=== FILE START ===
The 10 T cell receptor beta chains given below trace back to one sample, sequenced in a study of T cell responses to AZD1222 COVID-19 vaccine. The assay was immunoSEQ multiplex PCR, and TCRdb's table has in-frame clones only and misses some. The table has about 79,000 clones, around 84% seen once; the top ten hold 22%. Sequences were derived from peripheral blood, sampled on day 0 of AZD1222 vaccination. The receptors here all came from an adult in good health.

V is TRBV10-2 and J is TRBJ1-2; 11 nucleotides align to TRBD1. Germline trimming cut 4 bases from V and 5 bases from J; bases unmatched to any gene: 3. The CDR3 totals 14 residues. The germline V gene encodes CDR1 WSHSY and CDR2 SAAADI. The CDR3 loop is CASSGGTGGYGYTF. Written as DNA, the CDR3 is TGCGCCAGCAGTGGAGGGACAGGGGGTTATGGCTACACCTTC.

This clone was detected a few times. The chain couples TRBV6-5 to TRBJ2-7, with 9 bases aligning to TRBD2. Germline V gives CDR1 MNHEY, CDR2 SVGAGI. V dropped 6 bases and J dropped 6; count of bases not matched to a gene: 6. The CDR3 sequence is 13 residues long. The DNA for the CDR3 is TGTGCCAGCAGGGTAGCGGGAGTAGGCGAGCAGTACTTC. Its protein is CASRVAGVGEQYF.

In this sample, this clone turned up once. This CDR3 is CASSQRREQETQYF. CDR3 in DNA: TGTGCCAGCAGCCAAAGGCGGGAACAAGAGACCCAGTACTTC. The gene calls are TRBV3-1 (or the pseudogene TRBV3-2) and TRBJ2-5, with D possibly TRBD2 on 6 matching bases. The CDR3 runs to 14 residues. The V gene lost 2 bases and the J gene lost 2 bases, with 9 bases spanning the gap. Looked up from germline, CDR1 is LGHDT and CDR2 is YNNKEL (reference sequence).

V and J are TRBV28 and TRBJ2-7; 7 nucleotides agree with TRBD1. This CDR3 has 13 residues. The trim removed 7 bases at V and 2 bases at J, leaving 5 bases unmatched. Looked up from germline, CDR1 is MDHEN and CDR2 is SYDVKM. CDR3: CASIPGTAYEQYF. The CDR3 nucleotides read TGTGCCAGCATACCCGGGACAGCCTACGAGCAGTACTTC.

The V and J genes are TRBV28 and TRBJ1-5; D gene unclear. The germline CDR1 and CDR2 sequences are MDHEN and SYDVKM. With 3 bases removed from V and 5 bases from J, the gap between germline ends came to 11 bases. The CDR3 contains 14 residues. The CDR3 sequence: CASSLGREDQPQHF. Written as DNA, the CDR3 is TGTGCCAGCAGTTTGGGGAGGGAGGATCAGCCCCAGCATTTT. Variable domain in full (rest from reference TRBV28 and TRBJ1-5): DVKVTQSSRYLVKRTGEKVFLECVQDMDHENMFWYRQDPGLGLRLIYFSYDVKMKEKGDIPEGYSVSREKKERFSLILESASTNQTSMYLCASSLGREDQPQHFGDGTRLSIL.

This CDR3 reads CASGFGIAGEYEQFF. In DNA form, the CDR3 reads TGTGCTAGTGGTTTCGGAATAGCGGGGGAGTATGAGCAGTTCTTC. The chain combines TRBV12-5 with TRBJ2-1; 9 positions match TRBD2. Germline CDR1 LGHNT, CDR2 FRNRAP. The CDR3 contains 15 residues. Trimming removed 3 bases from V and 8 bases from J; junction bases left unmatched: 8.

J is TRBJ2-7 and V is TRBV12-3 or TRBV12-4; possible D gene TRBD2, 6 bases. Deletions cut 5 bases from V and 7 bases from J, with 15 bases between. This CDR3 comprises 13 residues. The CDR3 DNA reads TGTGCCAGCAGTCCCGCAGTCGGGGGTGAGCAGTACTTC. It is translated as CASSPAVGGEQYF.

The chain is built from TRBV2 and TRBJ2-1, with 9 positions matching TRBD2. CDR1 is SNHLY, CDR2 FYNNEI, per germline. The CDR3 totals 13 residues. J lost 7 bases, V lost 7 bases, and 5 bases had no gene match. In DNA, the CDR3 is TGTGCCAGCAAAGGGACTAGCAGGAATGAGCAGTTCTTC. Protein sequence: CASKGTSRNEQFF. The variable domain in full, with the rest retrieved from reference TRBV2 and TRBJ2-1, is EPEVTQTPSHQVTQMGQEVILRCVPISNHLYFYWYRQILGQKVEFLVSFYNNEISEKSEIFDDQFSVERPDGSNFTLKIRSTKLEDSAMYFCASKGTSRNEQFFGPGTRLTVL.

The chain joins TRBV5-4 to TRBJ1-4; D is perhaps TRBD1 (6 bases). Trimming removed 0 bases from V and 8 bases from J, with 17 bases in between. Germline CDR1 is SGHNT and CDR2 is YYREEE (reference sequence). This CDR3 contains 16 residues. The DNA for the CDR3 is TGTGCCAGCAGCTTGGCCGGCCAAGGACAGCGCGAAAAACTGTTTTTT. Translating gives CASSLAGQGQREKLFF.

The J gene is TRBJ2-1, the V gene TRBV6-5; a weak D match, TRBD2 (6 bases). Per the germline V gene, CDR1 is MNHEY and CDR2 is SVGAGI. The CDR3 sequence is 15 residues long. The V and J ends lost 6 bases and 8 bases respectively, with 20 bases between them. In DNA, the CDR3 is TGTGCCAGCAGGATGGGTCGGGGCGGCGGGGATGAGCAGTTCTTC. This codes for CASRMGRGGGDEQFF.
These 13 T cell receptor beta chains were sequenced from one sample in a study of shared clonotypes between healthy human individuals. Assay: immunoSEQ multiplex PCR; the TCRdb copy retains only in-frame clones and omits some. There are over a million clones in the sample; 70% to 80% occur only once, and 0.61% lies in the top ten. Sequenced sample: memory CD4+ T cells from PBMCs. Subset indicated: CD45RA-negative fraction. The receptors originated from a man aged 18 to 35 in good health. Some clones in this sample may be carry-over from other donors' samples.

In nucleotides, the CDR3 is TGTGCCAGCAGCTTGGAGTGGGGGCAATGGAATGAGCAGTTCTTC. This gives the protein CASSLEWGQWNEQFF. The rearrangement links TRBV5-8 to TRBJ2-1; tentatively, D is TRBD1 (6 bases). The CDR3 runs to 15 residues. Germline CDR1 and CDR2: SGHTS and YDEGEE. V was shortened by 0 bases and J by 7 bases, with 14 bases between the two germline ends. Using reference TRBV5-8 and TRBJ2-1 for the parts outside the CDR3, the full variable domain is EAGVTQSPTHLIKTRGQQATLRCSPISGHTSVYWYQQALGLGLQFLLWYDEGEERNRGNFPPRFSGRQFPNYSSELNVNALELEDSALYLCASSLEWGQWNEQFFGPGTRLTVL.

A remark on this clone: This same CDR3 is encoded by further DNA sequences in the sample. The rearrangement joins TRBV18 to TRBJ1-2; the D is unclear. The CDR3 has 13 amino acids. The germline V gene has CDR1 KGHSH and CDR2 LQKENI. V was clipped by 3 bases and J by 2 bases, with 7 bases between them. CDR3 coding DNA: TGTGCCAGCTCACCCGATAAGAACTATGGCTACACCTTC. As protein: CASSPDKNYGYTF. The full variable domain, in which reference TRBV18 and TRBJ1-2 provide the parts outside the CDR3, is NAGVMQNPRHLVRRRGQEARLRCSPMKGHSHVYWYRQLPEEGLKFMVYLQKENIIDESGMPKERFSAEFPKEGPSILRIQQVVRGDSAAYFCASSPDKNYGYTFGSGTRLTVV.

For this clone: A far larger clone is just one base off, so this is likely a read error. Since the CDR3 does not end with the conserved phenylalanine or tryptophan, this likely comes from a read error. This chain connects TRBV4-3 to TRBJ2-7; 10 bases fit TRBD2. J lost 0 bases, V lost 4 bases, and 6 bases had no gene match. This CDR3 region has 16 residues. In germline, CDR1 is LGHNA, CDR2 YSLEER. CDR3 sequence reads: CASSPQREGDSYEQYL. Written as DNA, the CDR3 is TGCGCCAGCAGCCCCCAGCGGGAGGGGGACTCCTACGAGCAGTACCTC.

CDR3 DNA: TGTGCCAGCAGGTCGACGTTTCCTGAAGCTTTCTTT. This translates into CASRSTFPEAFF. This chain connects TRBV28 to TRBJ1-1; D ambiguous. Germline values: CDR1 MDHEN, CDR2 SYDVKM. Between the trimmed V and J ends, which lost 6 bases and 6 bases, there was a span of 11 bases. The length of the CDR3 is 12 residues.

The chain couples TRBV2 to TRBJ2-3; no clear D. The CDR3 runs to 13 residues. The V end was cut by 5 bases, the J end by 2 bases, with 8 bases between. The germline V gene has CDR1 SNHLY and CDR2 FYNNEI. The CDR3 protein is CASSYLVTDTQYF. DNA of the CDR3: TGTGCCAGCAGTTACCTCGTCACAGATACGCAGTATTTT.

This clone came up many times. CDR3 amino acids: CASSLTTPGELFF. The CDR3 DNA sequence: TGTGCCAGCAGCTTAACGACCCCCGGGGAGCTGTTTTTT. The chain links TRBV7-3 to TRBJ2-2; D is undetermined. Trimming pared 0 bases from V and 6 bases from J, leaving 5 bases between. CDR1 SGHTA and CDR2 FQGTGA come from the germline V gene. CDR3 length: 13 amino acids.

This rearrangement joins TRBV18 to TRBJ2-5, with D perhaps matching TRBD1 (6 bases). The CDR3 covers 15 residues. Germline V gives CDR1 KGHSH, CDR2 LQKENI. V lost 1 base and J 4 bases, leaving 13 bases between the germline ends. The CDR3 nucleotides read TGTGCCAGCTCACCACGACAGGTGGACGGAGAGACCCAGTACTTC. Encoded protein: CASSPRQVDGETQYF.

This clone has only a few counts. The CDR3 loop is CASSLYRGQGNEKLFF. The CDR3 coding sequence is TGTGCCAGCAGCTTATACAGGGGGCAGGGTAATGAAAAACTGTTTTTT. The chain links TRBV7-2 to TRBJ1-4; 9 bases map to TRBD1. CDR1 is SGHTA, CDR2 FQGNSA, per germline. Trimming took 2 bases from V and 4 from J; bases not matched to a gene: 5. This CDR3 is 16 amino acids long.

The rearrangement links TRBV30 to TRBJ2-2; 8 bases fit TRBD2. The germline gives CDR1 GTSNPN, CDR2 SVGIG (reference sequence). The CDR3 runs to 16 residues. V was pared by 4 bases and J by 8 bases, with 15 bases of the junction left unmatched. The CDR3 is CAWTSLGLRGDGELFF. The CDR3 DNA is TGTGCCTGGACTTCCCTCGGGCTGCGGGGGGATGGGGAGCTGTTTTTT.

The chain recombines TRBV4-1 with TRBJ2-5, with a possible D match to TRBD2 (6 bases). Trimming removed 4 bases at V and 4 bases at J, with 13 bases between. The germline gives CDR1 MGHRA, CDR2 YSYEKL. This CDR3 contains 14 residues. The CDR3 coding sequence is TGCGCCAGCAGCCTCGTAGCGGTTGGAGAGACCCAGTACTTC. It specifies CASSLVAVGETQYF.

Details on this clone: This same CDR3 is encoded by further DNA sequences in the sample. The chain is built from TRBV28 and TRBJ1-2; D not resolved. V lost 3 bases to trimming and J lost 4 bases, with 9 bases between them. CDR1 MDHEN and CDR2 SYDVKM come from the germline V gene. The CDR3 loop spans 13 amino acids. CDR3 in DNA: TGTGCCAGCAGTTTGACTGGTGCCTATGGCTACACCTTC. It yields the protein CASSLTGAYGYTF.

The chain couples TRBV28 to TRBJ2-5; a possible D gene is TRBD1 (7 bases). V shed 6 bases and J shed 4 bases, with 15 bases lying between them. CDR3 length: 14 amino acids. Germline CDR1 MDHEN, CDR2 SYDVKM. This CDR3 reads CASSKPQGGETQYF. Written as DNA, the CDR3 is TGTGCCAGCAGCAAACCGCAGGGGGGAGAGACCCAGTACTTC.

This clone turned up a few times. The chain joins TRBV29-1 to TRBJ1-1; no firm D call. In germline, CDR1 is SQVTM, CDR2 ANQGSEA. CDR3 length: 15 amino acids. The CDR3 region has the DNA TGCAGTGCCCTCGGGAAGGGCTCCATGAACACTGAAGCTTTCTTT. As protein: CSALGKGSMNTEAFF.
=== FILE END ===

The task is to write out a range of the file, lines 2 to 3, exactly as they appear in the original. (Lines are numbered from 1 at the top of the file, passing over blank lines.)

V is TRBV10-2 and J is TRBJ1-2; 11 nucleotides align to TRBD1. Germline trimming cut 4 bases from V and 5 bases from J; bases unmatched to any gene: 3. The CDR3 totals 14 residues. The germline V gene encodes CDR1 WSHSY and CDR2 SAAADI. The CDR3 loop is CASSGGTGGYGYTF. Written as DNA, the CDR3 is TGCGCCAGCAGTGGAGGGACAGGGGGTTATGGCTACACCTTC.

This clone was detected a few times. The chain couples TRBV6-5 to TRBJ2-7, with 9 bases aligning to TRBD2. Germline V gives CDR1 MNHEY, CDR2 SVGAGI. V dropped 6 bases and J dropped 6; count of bases not matched to a gene: 6. The CDR3 sequence is 13 residues long. The DNA for the CDR3 is TGTGCCAGCAGGGTAGCGGGAGTAGGCGAGCAGTACTTC. Its protein is CASRVAGVGEQYF.